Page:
When it comes to getting started, one of the most common concerns people have is how to pack for bikepacking. And rightly so, when I first became interested in bikepacking I couldn’t help myself from wondering how anyone could conceivably fit all the gear they needed in such little space. It didn’t seem possible.
Luckily we live in a time that lets manufacturers produce some of the smallest and lightest gear, not to mention the ability for people like us to collectively gather all of the info to share it with the world on devices like the one you are holding right now as you read this.
Due to the wide variety of packing lists people create no two packed bikepacking bikes will be the same. But by reading this I hope to help you better understand how to pack for bikepacking. There is no definitive standard for where all your gear should be packed but having a general idea will help.
Depending on your personal goals and preferences, you might be someone who takes everything including the kitchen sink or someone who is ultra-minimalist. Whichever you are this guide on how to pack for bikepacking can be used for either.
While gathering your gear for bikepacking, here are a few things to consider:
Keep the weight low – The heaviest items on your gear list should be stored as low as possible to help keep the bikes center of gravity lower. In doing so, the handling of the bike will be much easier than if it was top heavy.
Also try to keep from wearing a backpack, not only will this give you an extra sweaty back it will also fatigue you much faster. If you do need to wear a bag, try to go for something smaller like a hip bag.
Organize for convenience – This is a key component when learning how to pack for bikepacking. Pack anything you might need throughout the day in an easily accessible location. Things like you phone, wallet, sunscreen, and snacks can be kept in a top tube or grub bag that is easy to get to while you are on the bike.
You don’t want to have to be fumbling around looking for these items when you stop for a quick break or need to stock up on Snickers bars at 7-11. With that you won’t need to have your stove or multitool readily available so these can be kept lower in your frame bag.
Avoid wear & tear – Riding on rougher terrain such as gravel roads not only has you bouncing around but everything in your packs will be getting tossed around. When you are learning how to pack for bikepacking it’s easy to toss out important cases that some pieces of gear come with.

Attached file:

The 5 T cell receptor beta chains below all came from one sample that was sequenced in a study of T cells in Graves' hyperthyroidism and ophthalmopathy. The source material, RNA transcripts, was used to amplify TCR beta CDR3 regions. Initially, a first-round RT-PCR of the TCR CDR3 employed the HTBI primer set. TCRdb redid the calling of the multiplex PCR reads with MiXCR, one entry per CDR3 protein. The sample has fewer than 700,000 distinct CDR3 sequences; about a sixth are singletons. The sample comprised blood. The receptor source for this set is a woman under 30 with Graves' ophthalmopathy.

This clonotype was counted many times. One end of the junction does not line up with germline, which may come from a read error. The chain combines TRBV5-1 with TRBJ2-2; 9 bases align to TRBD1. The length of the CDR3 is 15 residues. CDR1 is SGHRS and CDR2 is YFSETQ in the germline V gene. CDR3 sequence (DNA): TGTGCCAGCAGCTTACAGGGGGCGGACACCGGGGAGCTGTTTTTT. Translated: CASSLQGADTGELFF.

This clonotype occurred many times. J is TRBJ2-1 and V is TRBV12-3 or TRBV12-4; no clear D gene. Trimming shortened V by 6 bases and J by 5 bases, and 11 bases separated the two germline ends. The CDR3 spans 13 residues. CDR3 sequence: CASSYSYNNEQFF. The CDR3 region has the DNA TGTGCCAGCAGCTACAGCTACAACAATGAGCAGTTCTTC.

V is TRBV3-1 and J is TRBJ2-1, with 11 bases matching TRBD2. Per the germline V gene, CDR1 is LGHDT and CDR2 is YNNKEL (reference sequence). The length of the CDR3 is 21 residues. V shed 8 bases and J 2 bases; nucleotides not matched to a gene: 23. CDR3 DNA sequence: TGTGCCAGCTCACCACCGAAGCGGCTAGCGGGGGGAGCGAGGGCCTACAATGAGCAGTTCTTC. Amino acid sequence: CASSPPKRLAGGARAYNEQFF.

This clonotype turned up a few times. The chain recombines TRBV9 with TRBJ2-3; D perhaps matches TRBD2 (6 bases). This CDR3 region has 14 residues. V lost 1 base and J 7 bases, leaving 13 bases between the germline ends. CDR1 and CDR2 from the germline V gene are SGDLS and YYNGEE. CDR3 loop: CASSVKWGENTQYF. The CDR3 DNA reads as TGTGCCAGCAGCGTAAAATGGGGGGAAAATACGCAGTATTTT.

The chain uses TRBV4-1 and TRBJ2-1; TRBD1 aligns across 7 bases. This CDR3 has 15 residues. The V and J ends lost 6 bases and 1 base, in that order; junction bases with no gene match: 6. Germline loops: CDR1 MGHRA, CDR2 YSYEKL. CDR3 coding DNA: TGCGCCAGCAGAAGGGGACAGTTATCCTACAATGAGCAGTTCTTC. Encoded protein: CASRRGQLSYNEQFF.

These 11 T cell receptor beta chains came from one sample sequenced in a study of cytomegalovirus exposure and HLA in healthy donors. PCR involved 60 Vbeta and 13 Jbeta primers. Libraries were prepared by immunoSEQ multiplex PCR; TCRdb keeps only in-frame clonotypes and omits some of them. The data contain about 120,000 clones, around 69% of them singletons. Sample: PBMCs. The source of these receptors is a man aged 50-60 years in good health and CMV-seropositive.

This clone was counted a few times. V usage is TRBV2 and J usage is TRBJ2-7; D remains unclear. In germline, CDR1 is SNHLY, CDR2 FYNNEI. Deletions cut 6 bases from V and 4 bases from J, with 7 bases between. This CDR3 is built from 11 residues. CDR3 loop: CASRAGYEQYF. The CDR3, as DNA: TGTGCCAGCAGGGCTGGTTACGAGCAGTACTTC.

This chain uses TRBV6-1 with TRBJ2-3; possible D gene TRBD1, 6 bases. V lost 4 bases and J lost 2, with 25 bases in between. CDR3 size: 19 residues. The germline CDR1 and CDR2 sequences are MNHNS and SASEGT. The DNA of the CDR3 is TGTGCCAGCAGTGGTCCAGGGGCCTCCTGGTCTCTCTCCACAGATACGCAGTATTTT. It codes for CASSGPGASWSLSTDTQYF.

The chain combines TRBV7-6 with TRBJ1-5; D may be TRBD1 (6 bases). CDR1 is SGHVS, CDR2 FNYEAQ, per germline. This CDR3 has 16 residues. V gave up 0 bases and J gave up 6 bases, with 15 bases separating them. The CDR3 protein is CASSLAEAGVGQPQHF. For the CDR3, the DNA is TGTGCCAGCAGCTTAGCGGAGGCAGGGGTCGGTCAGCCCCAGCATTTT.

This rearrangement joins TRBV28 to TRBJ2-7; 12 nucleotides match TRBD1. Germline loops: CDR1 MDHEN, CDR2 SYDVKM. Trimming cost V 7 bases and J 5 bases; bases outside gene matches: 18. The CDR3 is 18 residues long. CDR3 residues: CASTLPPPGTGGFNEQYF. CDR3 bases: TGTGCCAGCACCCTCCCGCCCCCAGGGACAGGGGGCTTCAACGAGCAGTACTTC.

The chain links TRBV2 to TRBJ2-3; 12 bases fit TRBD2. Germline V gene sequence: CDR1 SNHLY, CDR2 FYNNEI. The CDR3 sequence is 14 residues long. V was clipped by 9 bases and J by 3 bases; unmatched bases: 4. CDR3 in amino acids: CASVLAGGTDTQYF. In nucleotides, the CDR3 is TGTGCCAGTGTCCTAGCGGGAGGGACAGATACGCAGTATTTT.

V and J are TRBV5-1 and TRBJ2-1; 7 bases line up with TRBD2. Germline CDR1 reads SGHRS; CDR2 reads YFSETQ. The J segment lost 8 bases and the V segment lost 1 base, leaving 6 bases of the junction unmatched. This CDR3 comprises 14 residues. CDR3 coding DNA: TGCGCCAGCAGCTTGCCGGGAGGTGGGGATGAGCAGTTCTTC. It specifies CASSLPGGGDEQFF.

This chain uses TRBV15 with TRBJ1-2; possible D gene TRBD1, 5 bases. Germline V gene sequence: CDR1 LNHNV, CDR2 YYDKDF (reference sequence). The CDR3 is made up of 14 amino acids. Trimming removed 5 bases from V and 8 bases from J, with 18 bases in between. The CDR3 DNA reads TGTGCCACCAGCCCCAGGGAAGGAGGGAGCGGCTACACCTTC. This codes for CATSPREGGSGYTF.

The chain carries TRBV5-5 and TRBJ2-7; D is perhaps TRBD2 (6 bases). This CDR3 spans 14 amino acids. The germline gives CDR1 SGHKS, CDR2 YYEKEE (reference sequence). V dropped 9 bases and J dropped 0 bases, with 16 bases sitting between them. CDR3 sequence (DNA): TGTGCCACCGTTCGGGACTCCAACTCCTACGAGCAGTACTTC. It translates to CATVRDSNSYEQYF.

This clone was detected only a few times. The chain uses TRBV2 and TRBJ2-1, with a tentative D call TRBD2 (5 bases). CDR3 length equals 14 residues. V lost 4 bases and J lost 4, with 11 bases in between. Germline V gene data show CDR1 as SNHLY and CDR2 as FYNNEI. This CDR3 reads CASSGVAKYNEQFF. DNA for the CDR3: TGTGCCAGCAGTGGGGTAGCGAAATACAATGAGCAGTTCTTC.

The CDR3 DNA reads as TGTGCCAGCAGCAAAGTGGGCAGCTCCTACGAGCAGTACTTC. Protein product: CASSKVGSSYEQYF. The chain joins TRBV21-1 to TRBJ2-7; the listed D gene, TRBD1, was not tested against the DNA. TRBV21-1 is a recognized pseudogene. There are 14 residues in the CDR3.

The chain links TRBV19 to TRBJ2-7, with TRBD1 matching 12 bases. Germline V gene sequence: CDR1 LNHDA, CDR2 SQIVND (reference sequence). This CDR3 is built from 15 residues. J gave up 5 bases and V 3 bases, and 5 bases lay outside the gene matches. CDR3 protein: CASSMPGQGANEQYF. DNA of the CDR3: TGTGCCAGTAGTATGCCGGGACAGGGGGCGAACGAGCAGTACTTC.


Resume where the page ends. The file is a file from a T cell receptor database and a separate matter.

Make sure that anything sharp or abrasive isn’t going to be rubbing a hole in one of your nice bikepacking bags. This can be done by keeping them in a separate container or bag. I didn’t think I needed the case for my MSR PocketRocket stove and on the second day of my Tour Divide ride it had worn a hole in my custom Rogue Panda frame bag. I won’t make that mistake again.
What goes where?
A typical bike touring setup will involve the use of panniers that hang off to the sides of the bike whereas a bikepacking setup will usually keep all the bags in line with the center of the bike by using a handlebar, frame, and saddle bags.
Each style of packing has their own set of pros and cons. While panniers keep the weight lower on the bike, they make maneuvering single track more difficult since they also make the bike wider.
The lower and wider panniers are easily snagged on fallen branches, rocks, and tree stumps and can damage the bags and worse, could cause you to crash and injure yourself. Bikepacking bags are mounted on the handlebars, within the frame, and under the saddle. In doing so the wight is slightly higher which is why it is important to store heavier items as low as possible.
Another advantage bikepacking bags have over panniers is that they usually don’t require the use of any racks. Panniers are attached to metal racks with plastic clips that can vibrate loose and even break on rougher terrain. Now let’s get into how to pack for bikepacking.
Frame bag – This bag will most likely be the largest you’ll have strapped to your bike and the perfect spot to store the heaviest pieces of gear such as your stove, fuel, food, tools, water bladder, and first aid kit. When looking at frame bags consider getting one that has an internal divider, it allows you to keep your gear a little more organized and prevents everything from settling into the bottom of the bag causing it to bulge out.
Checkout my list of budget friendly frame bags here.
Handlebar bag – This is a great spot to store some of your sleeping gear like your tent, sleeping bag, and tent poles. Try to keep the weight of everything that’s stored here to a minimum, storing heavy items here will drastically affect the steering of your bike.
A list of budget friendly handlebar bags can be found here.